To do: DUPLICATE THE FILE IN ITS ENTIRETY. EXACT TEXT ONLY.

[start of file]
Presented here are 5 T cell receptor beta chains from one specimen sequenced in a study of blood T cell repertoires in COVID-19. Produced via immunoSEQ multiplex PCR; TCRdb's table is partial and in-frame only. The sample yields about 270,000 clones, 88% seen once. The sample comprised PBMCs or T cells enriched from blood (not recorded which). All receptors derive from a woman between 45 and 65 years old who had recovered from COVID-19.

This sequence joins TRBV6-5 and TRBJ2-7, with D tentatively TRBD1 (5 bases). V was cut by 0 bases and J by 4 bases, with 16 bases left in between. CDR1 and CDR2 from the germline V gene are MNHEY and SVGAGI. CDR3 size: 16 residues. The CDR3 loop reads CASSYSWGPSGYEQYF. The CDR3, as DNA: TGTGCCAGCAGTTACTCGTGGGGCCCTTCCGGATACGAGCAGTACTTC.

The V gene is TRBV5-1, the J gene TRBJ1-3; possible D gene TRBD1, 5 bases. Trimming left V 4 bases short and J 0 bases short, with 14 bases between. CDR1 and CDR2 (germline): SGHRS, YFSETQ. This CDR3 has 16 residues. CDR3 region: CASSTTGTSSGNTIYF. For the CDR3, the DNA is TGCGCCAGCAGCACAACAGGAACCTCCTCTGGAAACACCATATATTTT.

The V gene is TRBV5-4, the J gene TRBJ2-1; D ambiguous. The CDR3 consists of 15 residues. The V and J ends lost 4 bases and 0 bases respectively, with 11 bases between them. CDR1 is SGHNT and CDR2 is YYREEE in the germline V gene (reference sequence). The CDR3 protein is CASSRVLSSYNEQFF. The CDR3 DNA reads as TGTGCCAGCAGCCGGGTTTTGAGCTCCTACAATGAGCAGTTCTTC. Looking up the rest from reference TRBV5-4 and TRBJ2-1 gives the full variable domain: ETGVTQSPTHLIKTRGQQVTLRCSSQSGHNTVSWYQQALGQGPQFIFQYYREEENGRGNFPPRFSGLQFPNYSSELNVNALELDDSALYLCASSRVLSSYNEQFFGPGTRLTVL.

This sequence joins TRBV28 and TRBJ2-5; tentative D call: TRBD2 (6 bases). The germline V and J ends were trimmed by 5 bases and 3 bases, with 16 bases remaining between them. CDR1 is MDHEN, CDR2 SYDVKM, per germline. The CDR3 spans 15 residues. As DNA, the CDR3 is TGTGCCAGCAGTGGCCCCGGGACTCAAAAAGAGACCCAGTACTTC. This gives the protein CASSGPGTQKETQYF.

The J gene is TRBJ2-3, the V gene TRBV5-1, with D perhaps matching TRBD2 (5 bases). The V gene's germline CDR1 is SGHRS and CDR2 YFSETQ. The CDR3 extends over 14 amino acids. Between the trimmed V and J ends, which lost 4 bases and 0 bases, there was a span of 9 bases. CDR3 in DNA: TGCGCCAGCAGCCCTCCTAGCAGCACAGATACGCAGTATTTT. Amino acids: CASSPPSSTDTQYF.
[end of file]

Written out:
Presented here are 5 T cell receptor beta chains from one specimen sequenced in a study of blood T cell repertoires in COVID-19. Produced via immunoSEQ multiplex PCR; TCRdb's table is partial and in-frame only. The sample yields about 270,000 clones, 88% seen once. The sample comprised PBMCs or T cells enriched from blood (not recorded which). All receptors derive from a woman between 45 and 65 years old who had recovered from COVID-19.

This sequence joins TRBV6-5 and TRBJ2-7, with D tentatively TRBD1 (5 bases). V was cut by 0 bases and J by 4 bases, with 16 bases left in between. CDR1 and CDR2 from the germline V gene are MNHEY and SVGAGI. CDR3 size: 16 residues. The CDR3 loop reads CASSYSWGPSGYEQYF. The CDR3, as DNA: TGTGCCAGCAGTTACTCGTGGGGCCCTTCCGGATACGAGCAGTACTTC.

The V gene is TRBV5-1, the J gene TRBJ1-3; possible D gene TRBD1, 5 bases. Trimming left V 4 bases short and J 0 bases short, with 14 bases between. CDR1 and CDR2 (germline): SGHRS, YFSETQ. This CDR3 has 16 residues. CDR3 region: CASSTTGTSSGNTIYF. For the CDR3, the DNA is TGCGCCAGCAGCACAACAGGAACCTCCTCTGGAAACACCATATATTTT.

The V gene is TRBV5-4, the J gene TRBJ2-1; D ambiguous. The CDR3 consists of 15 residues. The V and J ends lost 4 bases and 0 bases respectively, with 11 bases between them. CDR1 is SGHNT and CDR2 is YYREEE in the germline V gene (reference sequence). The CDR3 protein is CASSRVLSSYNEQFF. The CDR3 DNA reads as TGTGCCAGCAGCCGGGTTTTGAGCTCCTACAATGAGCAGTTCTTC. Looking up the rest from reference TRBV5-4 and TRBJ2-1 gives the full variable domain: ETGVTQSPTHLIKTRGQQVTLRCSSQSGHNTVSWYQQALGQGPQFIFQYYREEENGRGNFPPRFSGLQFPNYSSELNVNALELDDSALYLCASSRVLSSYNEQFFGPGTRLTVL.

This sequence joins TRBV28 and TRBJ2-5; tentative D call: TRBD2 (6 bases). The germline V and J ends were trimmed by 5 bases and 3 bases, with 16 bases remaining between them. CDR1 is MDHEN, CDR2 SYDVKM, per germline. The CDR3 spans 15 residues. As DNA, the CDR3 is TGTGCCAGCAGTGGCCCCGGGACTCAAAAAGAGACCCAGTACTTC. This gives the protein CASSGPGTQKETQYF.

The J gene is TRBJ2-3, the V gene TRBV5-1, with D perhaps matching TRBD2 (5 bases). The V gene's germline CDR1 is SGHRS and CDR2 YFSETQ. The CDR3 extends over 14 amino acids. Between the trimmed V and J ends, which lost 4 bases and 0 bases, there was a span of 9 bases. CDR3 in DNA: TGCGCCAGCAGCCCTCCTAGCAGCACAGATACGCAGTATTTT. Amino acids: CASSPPSSTDTQYF.